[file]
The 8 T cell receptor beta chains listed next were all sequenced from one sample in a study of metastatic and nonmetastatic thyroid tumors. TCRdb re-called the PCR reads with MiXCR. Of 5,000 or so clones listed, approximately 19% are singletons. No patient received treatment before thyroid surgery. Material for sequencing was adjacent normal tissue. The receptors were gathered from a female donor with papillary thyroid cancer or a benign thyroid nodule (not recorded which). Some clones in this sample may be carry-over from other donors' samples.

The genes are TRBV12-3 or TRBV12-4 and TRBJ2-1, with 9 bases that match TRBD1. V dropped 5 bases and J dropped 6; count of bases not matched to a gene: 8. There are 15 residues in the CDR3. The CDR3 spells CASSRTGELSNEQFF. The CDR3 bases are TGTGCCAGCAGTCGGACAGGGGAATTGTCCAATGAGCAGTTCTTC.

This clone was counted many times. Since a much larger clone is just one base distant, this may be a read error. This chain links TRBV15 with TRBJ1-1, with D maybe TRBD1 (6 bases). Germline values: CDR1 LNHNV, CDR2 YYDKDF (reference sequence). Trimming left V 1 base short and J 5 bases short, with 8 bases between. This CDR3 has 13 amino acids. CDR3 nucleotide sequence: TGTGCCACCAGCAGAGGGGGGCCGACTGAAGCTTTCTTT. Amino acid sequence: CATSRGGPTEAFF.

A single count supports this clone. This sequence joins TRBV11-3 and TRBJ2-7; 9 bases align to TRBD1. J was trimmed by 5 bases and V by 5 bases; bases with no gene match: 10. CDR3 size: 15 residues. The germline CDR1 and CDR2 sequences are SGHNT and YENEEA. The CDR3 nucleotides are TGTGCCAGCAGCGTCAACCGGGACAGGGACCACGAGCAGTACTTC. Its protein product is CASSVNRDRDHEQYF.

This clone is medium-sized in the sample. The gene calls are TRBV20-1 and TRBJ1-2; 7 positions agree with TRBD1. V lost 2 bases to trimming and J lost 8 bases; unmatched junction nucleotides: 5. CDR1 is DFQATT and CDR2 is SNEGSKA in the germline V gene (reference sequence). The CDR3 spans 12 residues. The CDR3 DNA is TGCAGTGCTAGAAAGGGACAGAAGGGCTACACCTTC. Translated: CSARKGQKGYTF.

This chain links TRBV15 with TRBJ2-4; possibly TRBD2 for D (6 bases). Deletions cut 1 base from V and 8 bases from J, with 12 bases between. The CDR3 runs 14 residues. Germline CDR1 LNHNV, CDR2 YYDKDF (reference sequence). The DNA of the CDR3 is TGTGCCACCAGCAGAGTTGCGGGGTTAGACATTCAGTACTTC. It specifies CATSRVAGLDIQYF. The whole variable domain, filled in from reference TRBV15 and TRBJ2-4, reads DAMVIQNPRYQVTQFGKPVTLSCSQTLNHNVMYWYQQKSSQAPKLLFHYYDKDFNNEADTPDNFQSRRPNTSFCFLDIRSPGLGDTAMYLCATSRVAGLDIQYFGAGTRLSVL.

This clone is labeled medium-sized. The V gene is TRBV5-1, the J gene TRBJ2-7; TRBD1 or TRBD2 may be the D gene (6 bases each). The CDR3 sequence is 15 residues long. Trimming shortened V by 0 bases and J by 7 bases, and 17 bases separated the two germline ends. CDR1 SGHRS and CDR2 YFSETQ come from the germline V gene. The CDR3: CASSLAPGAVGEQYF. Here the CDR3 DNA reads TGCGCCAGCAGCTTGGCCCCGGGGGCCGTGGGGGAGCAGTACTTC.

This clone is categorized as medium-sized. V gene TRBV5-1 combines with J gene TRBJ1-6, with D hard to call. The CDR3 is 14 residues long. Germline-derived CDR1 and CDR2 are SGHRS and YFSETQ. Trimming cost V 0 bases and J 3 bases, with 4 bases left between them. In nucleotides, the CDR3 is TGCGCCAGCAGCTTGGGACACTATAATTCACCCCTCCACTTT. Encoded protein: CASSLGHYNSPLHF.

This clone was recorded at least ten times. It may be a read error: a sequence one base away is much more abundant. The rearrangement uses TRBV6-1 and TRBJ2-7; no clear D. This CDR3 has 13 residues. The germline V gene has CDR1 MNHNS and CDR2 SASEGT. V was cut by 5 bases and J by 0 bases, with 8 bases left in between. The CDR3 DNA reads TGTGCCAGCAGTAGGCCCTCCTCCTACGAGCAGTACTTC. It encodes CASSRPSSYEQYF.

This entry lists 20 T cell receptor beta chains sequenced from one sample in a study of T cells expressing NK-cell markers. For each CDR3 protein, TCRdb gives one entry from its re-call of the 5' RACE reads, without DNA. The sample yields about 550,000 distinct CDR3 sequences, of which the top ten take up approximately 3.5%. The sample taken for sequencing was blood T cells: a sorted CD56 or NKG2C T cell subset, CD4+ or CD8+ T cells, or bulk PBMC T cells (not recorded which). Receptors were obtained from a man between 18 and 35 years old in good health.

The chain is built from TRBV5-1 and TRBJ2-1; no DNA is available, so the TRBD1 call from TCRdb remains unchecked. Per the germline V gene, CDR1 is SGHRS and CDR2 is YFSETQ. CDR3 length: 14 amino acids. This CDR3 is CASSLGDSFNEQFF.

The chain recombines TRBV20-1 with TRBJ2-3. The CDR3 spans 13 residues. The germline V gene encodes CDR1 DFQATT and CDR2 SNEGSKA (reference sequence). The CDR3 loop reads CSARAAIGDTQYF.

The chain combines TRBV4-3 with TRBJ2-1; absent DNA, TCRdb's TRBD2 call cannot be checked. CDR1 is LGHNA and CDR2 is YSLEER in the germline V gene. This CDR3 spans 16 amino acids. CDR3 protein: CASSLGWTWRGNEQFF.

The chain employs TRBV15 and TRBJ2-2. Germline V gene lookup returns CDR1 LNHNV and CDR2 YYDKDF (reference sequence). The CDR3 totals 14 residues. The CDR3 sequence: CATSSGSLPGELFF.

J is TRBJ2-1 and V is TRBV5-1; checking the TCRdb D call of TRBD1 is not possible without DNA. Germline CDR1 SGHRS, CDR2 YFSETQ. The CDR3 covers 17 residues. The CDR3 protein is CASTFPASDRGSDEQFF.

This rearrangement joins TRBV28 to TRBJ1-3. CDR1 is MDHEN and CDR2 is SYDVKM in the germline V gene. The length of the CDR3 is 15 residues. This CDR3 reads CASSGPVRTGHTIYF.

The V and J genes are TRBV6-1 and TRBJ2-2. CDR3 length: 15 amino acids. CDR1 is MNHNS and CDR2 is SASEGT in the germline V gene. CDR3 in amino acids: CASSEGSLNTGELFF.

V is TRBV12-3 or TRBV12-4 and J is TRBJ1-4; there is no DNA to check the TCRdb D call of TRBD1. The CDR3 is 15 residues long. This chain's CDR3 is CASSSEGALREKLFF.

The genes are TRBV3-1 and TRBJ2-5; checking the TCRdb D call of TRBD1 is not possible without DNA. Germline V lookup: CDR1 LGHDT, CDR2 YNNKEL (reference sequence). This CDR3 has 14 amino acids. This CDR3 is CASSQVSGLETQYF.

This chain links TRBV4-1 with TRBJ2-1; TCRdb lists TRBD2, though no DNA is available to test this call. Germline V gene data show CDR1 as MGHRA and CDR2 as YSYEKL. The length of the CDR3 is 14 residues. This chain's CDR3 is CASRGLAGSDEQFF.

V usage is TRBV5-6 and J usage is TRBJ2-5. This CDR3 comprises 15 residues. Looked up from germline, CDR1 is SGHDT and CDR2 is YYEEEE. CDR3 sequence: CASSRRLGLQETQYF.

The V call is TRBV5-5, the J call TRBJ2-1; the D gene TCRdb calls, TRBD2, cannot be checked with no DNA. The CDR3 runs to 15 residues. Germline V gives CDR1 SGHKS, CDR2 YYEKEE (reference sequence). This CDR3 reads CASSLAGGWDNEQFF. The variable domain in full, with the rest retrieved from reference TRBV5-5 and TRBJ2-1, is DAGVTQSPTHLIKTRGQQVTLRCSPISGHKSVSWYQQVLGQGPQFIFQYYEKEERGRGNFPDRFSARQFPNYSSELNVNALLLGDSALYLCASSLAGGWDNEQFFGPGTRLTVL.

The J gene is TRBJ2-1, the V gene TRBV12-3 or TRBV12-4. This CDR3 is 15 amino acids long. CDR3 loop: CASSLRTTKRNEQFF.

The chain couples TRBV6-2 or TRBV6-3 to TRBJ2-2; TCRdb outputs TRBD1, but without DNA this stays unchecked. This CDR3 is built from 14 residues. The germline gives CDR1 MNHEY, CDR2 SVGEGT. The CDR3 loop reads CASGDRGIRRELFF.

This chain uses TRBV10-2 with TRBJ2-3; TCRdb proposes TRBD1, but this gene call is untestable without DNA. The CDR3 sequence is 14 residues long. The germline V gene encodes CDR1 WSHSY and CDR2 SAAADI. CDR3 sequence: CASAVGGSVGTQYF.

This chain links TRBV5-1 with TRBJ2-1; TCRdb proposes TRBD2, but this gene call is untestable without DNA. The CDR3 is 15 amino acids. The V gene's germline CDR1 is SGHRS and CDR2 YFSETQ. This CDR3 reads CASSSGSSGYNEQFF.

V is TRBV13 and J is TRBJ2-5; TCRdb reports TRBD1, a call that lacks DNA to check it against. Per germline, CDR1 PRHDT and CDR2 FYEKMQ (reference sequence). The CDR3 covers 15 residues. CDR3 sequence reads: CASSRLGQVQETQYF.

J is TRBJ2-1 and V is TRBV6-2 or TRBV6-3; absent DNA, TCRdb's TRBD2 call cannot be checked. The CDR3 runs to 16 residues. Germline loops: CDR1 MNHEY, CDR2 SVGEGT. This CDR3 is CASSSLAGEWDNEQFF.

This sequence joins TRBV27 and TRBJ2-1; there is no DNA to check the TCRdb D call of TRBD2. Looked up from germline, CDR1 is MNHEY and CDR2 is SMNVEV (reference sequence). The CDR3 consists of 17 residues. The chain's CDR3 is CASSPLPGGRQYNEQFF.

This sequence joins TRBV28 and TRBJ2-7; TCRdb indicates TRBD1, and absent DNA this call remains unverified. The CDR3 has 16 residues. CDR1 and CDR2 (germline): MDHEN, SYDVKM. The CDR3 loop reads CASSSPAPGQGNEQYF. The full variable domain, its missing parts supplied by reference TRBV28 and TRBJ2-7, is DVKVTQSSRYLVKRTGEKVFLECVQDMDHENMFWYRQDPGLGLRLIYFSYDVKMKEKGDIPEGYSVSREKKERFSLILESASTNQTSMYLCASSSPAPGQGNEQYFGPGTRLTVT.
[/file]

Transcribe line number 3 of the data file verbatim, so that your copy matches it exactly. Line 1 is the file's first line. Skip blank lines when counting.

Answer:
This clone was counted many times. Since a much larger clone is just one base distant, this may be a read error. This chain links TRBV15 with TRBJ1-1, with D maybe TRBD1 (6 bases). Germline values: CDR1 LNHNV, CDR2 YYDKDF (reference sequence). Trimming left V 1 base short and J 5 bases short, with 8 bases between. This CDR3 has 13 amino acids. CDR3 nucleotide sequence: TGTGCCACCAGCAGAGGGGGGCCGACTGAAGCTTTCTTT. Amino acid sequence: CATSRGGPTEAFF.